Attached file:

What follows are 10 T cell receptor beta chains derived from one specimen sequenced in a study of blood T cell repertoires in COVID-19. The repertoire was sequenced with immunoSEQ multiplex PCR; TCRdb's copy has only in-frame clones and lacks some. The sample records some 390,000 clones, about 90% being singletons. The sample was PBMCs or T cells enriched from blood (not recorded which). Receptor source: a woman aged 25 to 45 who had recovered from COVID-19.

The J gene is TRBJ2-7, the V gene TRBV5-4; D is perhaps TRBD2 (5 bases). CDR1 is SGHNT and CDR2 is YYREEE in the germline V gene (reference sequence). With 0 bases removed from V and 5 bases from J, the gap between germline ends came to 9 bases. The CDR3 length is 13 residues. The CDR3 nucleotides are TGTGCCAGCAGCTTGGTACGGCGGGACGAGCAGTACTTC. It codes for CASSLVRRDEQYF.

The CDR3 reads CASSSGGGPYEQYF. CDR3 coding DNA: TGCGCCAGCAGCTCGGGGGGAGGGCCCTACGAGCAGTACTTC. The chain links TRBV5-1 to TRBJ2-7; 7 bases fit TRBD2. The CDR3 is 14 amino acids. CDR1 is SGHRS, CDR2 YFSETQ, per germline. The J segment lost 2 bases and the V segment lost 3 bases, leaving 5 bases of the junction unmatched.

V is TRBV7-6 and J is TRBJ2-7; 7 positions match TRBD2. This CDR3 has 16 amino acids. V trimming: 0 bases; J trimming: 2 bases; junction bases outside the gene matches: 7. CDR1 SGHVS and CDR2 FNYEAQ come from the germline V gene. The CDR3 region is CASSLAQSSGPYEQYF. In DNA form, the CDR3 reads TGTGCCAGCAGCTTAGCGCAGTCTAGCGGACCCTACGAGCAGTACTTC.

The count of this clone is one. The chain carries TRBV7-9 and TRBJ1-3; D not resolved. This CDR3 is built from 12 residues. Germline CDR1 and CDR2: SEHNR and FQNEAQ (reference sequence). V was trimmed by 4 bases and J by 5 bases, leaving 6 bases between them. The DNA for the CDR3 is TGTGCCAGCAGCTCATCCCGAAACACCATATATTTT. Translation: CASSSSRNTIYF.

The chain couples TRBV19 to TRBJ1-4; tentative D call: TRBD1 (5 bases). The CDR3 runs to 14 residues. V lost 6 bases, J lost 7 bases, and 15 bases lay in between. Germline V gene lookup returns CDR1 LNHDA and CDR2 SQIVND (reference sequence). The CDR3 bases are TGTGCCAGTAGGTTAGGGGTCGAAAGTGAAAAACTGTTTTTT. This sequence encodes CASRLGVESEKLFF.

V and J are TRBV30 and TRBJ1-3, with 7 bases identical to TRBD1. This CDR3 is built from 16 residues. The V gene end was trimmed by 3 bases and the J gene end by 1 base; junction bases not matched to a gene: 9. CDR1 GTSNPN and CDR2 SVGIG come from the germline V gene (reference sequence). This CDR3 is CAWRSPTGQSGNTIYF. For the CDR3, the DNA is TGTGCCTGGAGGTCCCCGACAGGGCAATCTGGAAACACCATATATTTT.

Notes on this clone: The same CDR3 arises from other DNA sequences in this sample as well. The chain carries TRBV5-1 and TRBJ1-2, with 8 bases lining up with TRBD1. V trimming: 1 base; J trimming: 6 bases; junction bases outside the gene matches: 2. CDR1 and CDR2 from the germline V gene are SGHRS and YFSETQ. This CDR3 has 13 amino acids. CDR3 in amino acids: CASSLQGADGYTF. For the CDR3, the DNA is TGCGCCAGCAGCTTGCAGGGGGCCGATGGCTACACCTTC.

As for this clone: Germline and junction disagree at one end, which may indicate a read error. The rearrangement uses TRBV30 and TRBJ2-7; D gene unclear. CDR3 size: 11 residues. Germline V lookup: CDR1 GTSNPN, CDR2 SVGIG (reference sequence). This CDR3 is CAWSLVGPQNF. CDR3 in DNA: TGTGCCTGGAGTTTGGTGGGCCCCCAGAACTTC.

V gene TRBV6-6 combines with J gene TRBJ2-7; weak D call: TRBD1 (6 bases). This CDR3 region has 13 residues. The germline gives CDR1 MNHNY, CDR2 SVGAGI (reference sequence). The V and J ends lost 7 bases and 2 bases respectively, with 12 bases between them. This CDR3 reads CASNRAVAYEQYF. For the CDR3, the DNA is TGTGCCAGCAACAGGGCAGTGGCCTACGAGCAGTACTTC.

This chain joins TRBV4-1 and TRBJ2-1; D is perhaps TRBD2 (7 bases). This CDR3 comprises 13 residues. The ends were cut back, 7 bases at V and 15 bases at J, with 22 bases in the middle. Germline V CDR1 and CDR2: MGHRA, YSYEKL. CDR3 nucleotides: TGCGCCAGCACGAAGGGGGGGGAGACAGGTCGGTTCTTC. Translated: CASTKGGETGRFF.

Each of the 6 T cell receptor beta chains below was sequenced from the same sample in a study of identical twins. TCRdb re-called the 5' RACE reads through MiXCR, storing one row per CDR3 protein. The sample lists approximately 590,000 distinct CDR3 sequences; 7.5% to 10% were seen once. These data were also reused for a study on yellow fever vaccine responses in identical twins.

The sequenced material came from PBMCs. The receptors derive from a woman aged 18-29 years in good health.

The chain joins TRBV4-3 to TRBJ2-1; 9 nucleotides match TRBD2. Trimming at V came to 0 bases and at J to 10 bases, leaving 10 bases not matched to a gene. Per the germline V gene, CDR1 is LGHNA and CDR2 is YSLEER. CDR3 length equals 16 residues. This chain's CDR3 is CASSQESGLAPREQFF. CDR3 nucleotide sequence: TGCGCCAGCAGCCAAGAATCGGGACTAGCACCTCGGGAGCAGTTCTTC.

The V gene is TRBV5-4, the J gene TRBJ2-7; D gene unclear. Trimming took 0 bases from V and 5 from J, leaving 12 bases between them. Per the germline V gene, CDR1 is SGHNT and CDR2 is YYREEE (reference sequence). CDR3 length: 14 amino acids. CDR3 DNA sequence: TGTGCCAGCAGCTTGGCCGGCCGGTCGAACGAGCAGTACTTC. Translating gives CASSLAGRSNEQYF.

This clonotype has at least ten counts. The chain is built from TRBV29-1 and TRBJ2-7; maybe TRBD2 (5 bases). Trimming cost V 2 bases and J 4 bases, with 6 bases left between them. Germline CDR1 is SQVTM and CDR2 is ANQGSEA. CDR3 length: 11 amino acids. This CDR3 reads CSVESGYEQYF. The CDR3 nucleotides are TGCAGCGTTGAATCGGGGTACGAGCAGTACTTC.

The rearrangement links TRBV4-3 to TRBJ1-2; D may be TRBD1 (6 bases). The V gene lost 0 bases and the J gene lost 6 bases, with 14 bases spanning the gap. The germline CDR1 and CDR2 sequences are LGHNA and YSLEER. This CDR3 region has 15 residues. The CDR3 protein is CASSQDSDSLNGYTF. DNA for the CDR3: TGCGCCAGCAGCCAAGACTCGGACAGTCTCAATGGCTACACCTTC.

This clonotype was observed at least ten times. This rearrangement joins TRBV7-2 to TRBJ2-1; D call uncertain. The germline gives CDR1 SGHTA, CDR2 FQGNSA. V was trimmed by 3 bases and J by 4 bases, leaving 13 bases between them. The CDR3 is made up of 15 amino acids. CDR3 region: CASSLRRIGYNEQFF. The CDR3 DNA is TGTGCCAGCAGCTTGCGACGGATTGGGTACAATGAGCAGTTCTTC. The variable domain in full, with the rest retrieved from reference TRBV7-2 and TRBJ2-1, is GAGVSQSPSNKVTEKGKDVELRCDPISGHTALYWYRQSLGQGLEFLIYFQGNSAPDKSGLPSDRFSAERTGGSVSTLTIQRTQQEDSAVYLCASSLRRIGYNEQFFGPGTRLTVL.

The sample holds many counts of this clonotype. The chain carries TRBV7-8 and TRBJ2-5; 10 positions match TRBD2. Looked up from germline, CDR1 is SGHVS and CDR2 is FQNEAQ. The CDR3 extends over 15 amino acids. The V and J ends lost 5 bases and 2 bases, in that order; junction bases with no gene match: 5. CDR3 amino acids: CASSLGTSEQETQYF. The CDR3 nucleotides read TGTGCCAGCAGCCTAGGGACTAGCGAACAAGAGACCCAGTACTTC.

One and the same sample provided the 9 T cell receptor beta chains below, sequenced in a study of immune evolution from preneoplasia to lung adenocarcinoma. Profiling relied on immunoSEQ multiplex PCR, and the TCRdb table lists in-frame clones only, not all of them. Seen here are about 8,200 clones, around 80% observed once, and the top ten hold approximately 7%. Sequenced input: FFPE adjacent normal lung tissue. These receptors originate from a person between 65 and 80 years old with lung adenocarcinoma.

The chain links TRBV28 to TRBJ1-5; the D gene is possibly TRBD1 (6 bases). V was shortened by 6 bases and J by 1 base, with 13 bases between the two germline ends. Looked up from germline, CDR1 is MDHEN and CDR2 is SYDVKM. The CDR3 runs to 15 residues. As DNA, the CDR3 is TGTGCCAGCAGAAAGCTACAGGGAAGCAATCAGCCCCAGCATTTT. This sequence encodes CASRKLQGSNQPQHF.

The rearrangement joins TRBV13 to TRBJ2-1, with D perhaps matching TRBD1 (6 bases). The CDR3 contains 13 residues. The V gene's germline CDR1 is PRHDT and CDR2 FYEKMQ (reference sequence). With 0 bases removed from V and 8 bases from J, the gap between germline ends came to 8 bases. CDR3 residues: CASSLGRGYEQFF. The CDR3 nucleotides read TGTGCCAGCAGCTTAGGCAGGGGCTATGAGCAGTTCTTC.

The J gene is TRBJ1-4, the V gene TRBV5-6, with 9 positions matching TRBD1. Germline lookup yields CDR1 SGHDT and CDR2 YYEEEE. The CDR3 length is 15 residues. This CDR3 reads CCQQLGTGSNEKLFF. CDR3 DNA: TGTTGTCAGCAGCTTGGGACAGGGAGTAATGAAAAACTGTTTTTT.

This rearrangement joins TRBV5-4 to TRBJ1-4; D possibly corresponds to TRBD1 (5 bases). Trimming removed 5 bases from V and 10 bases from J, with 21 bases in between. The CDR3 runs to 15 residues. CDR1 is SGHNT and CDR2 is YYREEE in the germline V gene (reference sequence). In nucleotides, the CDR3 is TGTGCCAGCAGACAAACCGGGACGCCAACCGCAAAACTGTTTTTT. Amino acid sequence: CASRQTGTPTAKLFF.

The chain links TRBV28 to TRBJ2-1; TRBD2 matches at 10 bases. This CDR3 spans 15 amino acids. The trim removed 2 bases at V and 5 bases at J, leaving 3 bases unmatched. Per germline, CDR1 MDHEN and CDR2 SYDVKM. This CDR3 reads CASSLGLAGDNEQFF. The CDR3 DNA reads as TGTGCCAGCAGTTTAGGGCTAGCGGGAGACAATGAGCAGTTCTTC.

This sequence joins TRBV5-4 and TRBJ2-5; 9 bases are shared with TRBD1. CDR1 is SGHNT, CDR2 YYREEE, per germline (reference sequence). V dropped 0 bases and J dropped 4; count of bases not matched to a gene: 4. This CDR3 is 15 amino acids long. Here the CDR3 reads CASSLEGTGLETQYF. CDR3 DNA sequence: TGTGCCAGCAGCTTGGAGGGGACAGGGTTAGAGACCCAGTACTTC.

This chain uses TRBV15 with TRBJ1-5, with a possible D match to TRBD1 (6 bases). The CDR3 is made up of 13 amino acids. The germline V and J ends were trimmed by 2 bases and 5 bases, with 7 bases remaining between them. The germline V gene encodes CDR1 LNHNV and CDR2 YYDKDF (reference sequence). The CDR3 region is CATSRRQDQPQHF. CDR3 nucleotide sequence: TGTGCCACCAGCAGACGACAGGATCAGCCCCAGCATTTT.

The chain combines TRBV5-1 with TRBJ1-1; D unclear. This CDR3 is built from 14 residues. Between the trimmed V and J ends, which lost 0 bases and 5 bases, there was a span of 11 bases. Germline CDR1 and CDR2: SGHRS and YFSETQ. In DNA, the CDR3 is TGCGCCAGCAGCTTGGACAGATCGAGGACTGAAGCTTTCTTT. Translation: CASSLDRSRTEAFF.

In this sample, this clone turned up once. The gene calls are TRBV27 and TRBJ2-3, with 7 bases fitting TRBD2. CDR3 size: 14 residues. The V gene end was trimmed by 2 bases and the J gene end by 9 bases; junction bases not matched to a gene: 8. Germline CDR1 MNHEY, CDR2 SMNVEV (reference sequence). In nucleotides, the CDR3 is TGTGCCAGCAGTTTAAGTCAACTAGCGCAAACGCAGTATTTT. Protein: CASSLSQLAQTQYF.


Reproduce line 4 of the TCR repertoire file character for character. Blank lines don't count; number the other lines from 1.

V is TRBV7-6 and J is TRBJ2-7; 7 positions match TRBD2. This CDR3 has 16 amino acids. V trimming: 0 bases; J trimming: 2 bases; junction bases outside the gene matches: 7. CDR1 SGHVS and CDR2 FNYEAQ come from the germline V gene. The CDR3 region is CASSLAQSSGPYEQYF. In DNA form, the CDR3 reads TGTGCCAGCAGCTTAGCGCAGTCTAGCGGACCCTACGAGCAGTACTTC.